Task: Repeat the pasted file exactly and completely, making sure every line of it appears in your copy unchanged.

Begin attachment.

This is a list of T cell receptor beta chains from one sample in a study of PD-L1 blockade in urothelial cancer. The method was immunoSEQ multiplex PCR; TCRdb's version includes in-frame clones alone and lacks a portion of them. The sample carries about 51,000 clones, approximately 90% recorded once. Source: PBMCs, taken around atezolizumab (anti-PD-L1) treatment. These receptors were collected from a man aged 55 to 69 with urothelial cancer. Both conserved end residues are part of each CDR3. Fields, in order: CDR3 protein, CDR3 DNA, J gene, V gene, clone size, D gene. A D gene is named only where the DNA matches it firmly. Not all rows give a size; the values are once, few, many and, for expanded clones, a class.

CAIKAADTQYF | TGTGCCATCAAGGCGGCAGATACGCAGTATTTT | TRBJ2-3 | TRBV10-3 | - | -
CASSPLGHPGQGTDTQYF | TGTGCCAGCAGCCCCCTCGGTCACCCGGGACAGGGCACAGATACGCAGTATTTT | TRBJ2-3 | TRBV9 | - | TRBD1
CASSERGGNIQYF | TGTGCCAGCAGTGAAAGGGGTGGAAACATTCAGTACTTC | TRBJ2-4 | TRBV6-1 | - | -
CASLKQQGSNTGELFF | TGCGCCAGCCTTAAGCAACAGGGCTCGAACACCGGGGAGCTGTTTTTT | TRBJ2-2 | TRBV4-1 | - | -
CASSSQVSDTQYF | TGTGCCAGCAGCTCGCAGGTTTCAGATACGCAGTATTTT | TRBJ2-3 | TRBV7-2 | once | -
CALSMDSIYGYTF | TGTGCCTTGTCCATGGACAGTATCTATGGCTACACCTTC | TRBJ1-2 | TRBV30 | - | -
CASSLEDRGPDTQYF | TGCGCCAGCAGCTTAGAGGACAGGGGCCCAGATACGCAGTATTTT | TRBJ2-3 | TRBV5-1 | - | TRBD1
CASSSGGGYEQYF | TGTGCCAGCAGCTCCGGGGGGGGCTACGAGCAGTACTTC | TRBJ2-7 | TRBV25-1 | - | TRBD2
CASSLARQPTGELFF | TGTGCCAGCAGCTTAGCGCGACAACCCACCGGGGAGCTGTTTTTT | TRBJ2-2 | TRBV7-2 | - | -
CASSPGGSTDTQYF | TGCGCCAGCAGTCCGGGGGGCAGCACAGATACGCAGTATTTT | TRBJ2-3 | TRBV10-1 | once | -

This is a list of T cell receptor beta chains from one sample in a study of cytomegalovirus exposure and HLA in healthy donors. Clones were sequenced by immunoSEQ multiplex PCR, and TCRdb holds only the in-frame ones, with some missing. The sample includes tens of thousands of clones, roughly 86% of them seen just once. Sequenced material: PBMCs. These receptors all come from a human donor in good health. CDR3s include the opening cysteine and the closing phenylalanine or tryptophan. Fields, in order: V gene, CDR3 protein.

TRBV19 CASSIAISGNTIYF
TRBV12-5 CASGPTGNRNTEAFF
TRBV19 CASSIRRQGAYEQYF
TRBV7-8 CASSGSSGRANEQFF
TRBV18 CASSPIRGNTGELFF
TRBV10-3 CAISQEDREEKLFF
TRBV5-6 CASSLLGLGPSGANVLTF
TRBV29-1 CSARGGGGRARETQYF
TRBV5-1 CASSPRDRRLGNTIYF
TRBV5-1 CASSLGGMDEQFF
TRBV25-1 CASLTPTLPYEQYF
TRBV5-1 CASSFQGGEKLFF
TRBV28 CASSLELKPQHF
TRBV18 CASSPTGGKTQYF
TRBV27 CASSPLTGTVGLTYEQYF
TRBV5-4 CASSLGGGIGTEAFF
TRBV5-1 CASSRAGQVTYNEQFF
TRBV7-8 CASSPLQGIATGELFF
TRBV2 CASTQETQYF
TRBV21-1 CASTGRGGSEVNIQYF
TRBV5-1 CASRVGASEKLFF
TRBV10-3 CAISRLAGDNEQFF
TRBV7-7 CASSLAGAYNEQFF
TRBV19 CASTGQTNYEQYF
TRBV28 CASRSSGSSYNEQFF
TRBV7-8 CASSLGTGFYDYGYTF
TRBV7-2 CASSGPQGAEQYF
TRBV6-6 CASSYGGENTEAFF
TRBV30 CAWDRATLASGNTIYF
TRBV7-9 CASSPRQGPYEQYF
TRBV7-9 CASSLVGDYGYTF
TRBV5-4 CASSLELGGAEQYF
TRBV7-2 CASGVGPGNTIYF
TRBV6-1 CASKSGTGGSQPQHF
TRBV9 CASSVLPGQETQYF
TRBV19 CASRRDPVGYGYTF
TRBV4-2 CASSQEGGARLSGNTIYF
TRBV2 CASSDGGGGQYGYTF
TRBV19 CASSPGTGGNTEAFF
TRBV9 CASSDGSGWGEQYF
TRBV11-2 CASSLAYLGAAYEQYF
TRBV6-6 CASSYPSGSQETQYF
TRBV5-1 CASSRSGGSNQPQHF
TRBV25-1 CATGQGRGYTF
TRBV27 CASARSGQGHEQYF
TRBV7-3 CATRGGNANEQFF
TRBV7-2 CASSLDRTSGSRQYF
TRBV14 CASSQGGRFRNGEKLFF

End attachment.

This is a list of T cell receptor beta chains from one sample in a study of PD-L1 blockade in urothelial cancer. The method was immunoSEQ multiplex PCR; TCRdb's version includes in-frame clones alone and lacks a portion of them. The sample carries about 51,000 clones, approximately 90% recorded once. Source: PBMCs, taken around atezolizumab (anti-PD-L1) treatment. These receptors were collected from a man aged 55 to 69 with urothelial cancer. Both conserved end residues are part of each CDR3. Fields, in order: CDR3 protein, CDR3 DNA, J gene, V gene, clone size, D gene. A D gene is named only where the DNA matches it firmly. Not all rows give a size; the values are once, few, many and, for expanded clones, a class.

CAIKAADTQYF | TGTGCCATCAAGGCGGCAGATACGCAGTATTTT | TRBJ2-3 | TRBV10-3 | - | -
CASSPLGHPGQGTDTQYF | TGTGCCAGCAGCCCCCTCGGTCACCCGGGACAGGGCACAGATACGCAGTATTTT | TRBJ2-3 | TRBV9 | - | TRBD1
CASSERGGNIQYF | TGTGCCAGCAGTGAAAGGGGTGGAAACATTCAGTACTTC | TRBJ2-4 | TRBV6-1 | - | -
CASLKQQGSNTGELFF | TGCGCCAGCCTTAAGCAACAGGGCTCGAACACCGGGGAGCTGTTTTTT | TRBJ2-2 | TRBV4-1 | - | -
CASSSQVSDTQYF | TGTGCCAGCAGCTCGCAGGTTTCAGATACGCAGTATTTT | TRBJ2-3 | TRBV7-2 | once | -
CALSMDSIYGYTF | TGTGCCTTGTCCATGGACAGTATCTATGGCTACACCTTC | TRBJ1-2 | TRBV30 | - | -
CASSLEDRGPDTQYF | TGCGCCAGCAGCTTAGAGGACAGGGGCCCAGATACGCAGTATTTT | TRBJ2-3 | TRBV5-1 | - | TRBD1
CASSSGGGYEQYF | TGTGCCAGCAGCTCCGGGGGGGGCTACGAGCAGTACTTC | TRBJ2-7 | TRBV25-1 | - | TRBD2
CASSLARQPTGELFF | TGTGCCAGCAGCTTAGCGCGACAACCCACCGGGGAGCTGTTTTTT | TRBJ2-2 | TRBV7-2 | - | -
CASSPGGSTDTQYF | TGCGCCAGCAGTCCGGGGGGCAGCACAGATACGCAGTATTTT | TRBJ2-3 | TRBV10-1 | once | -

This is a list of T cell receptor beta chains from one sample in a study of cytomegalovirus exposure and HLA in healthy donors. Clones were sequenced by immunoSEQ multiplex PCR, and TCRdb holds only the in-frame ones, with some missing. The sample includes tens of thousands of clones, roughly 86% of them seen just once. Sequenced material: PBMCs. These receptors all come from a human donor in good health. CDR3s include the opening cysteine and the closing phenylalanine or tryptophan. Fields, in order: V gene, CDR3 protein.

TRBV19 CASSIAISGNTIYF
TRBV12-5 CASGPTGNRNTEAFF
TRBV19 CASSIRRQGAYEQYF
TRBV7-8 CASSGSSGRANEQFF
TRBV18 CASSPIRGNTGELFF
TRBV10-3 CAISQEDREEKLFF
TRBV5-6 CASSLLGLGPSGANVLTF
TRBV29-1 CSARGGGGRARETQYF
TRBV5-1 CASSPRDRRLGNTIYF
TRBV5-1 CASSLGGMDEQFF
TRBV25-1 CASLTPTLPYEQYF
TRBV5-1 CASSFQGGEKLFF
TRBV28 CASSLELKPQHF
TRBV18 CASSPTGGKTQYF
TRBV27 CASSPLTGTVGLTYEQYF
TRBV5-4 CASSLGGGIGTEAFF
TRBV5-1 CASSRAGQVTYNEQFF
TRBV7-8 CASSPLQGIATGELFF
TRBV2 CASTQETQYF
TRBV21-1 CASTGRGGSEVNIQYF
TRBV5-1 CASRVGASEKLFF
TRBV10-3 CAISRLAGDNEQFF
TRBV7-7 CASSLAGAYNEQFF
TRBV19 CASTGQTNYEQYF
TRBV28 CASRSSGSSYNEQFF
TRBV7-8 CASSLGTGFYDYGYTF
TRBV7-2 CASSGPQGAEQYF
TRBV6-6 CASSYGGENTEAFF
TRBV30 CAWDRATLASGNTIYF
TRBV7-9 CASSPRQGPYEQYF
TRBV7-9 CASSLVGDYGYTF
TRBV5-4 CASSLELGGAEQYF
TRBV7-2 CASGVGPGNTIYF
TRBV6-1 CASKSGTGGSQPQHF
TRBV9 CASSVLPGQETQYF
TRBV19 CASRRDPVGYGYTF
TRBV4-2 CASSQEGGARLSGNTIYF
TRBV2 CASSDGGGGQYGYTF
TRBV19 CASSPGTGGNTEAFF
TRBV9 CASSDGSGWGEQYF
TRBV11-2 CASSLAYLGAAYEQYF
TRBV6-6 CASSYPSGSQETQYF
TRBV5-1 CASSRSGGSNQPQHF
TRBV25-1 CATGQGRGYTF
TRBV27 CASARSGQGHEQYF
TRBV7-3 CATRGGNANEQFF
TRBV7-2 CASSLDRTSGSRQYF
TRBV14 CASSQGGRFRNGEKLFF